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Raspberries

Perennials, ripen in late July/early Aug for floricane types and September for primocane types

Raspberries are a very old fruit. It is believed that they originated in Asia and came to North America via pre-historic people. Evidence has been found that early cave dwelling humans ate raspberries and they have been eaten ever since. Raspberry leaves are also used in teas. They were first cultivated in the 4th century AD. The ancient Greeks used them as a symbol of fertility. They gained popularity in the middle ages as they could be used as a red stain for artwork. The settlers brought their cultivated varieties with them to the Americas and raspberries were being cultivated there by the 1770’s

Growth Habit

  • Raspberries are perennial with woody stems. Typically they are full of prickles/thorns.
  • The flowers are white and small and need to be insect pollinated
  • The fruit is ripe in late July/early Aug for floricane types and September for primocane types. 
  • Raspberries originated as either black or red in colour. Yellow and purple raspberries are the result of breeding.  

Planting

  • They should be planted about 1 m (3 feet apart). Make sure to give raspberries lots of room as they will sucker and become a patch as they mature. 
  • They should be planted in spring when they are dormant. For best results, plant about 5-6 inches deep. 
  • Water very well until the plant is well established.

Pollination

  • Raspberries are self-fertile so only one type is required. The homeowner might like to have multiple varieties in a patch just for flavour differences. 

Pruning

  • Floricane types:
    • Selectively prune: Prune out the canes that have fruited and leave the canes that haven’t. The vegetative canes will fruit the following year. Blooms on old wood.
  • Primocane types: This type of raspberry can just be mowed down completely every spring or fall.  Primocane raspberries fruit on new growth unlike the floricanes so elective pruning is not necessary. Blooms on new wood.

Harvesting

  • Hand pick when the fruit falls easily off of the receptacle. 
  • Raspberries squish very easily so be careful not to pack them in super deep containers. 

Cultivars

There are a wide variety of raspberry cultivars available for purchase in greenhouses throughout the province.  Below is a chart listing the varieties recommended by the fruit program. 

Cultivar

Type

Fruit Colour

Fruit Size

Other notes

Red River

Primocane

red

medium

High suckering, shorter plant

Double Delight

Primocane

red

medium

Sweet tangy fruit, very tall canes

Autumn Bliss

Primocane

red

medium

Late ripening, lots of prickles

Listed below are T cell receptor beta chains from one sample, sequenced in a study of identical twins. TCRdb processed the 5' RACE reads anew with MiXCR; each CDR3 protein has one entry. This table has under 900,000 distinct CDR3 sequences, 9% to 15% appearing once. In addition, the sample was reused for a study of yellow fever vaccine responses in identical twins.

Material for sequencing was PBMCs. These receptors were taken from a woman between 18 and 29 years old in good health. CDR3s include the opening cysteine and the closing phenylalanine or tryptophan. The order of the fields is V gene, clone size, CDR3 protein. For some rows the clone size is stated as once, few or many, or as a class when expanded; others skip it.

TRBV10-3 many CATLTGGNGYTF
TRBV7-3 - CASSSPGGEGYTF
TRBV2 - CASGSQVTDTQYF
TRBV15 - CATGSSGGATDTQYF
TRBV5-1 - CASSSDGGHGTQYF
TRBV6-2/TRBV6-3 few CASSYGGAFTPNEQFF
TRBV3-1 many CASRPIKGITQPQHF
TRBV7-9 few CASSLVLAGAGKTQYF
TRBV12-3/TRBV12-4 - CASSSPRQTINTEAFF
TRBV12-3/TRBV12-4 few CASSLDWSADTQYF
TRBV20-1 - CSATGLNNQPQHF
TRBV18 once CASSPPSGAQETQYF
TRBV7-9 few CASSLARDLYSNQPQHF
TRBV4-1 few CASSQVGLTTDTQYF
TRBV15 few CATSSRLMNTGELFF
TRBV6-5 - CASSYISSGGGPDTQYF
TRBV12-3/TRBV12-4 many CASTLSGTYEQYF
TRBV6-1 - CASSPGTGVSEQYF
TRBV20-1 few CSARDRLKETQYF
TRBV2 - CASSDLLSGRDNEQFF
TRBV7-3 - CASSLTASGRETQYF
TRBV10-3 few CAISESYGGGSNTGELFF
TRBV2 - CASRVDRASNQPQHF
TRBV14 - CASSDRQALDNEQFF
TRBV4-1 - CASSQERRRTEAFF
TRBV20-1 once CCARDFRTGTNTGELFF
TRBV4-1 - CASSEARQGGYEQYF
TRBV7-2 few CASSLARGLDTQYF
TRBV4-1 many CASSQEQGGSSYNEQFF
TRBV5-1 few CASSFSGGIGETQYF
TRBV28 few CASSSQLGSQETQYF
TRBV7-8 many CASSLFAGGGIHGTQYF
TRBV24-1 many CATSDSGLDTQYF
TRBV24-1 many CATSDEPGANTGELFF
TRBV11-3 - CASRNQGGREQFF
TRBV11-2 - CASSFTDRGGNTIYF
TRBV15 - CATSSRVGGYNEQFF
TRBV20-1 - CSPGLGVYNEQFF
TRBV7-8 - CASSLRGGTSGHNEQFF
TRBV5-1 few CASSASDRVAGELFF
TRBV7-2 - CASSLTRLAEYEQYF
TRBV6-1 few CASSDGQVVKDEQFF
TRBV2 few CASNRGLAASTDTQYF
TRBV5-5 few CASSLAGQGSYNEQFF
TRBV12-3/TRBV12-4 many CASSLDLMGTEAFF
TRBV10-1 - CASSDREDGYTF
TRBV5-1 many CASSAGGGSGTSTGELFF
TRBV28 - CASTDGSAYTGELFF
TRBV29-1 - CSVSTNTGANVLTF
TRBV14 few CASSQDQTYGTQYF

Festival

Floricane

Red

medium

Thornless, firm fruit

Steadfast

Floricane

Red

medium

Low suckering, U of S Variety

Red Mammoth

Floricane

Red

large

Late producer, U of S variety

Boyne

Floricane

Red

good

Industry standard, productive and dependable

Honeyqueen

floricane

yellow

good

Recommended for backyard use

Royalty

Floricane

purple

good

Zone 3, recommended for backyard use only

 Pests

There are a wide array of pests and diseases that affect raspberries.  Here is a selection of some of them.

  • Powdery mildew-This cause the leaves to be covered with a white film at first, and as the infection progresses causes the leaves to brown and fall off. Treatments like sulfur powders and garlic sprays can be sprayed preventatively but will not help once the infection has happened. Powdery Mildew thrives in high humidity and when plants are crowded.
  • Fireblight- This is a bacterial disease that gives the plant an appearance of being scalded by fire. This disease can be slowed down by removing the infected tissue.  Fireblight thrives in high nitrogen conditions so be wary of your fertilizer use, including manure. Boyne has been known to contact this disease on rare occasions
  • Botrytis- Botrytis is a type of grey coloured mould that causes the fruit to rot
  • Viruses- A variety of viruses can affect raspberries. Symptoms include yellow green blotches or freckles on the leaves, downward curling of the leaf margins, weak spindly shoots, and dry crumbly fruit. Most of the time aphids carry the virus so if you control the aphids you can easily control the virus. Also make sure you buy virus free stock plants. If you see a plant with symptoms remove that plant as soon as possible before it spreads. 
  • Shoot and crown borer- Plants that are affected by this bug usually lack vigour and are stunted and weak.  Lateral growth may wilt in spring and eventually die. The larvae tunnel through the plant tissue to cause this damage. To control this bug remove the dead/spent canes in the fall. The bug likes to overwinter in the hollow dead canes. Also keep your plants vigorous, borers are attracted to weak plants.
  • Raspberry fruit worm- These are the unwelcomed worms that you find curled up in the open centre of the raspberry once you pick it. The adult beetle form of the worm typically does not do much damage. Beetles can be hand picked off of the raspberry plants before they lay their eggs or a pesticide called spinosad can be used. This worm is more of an inconvenience and will not do excessive damage to your plants.
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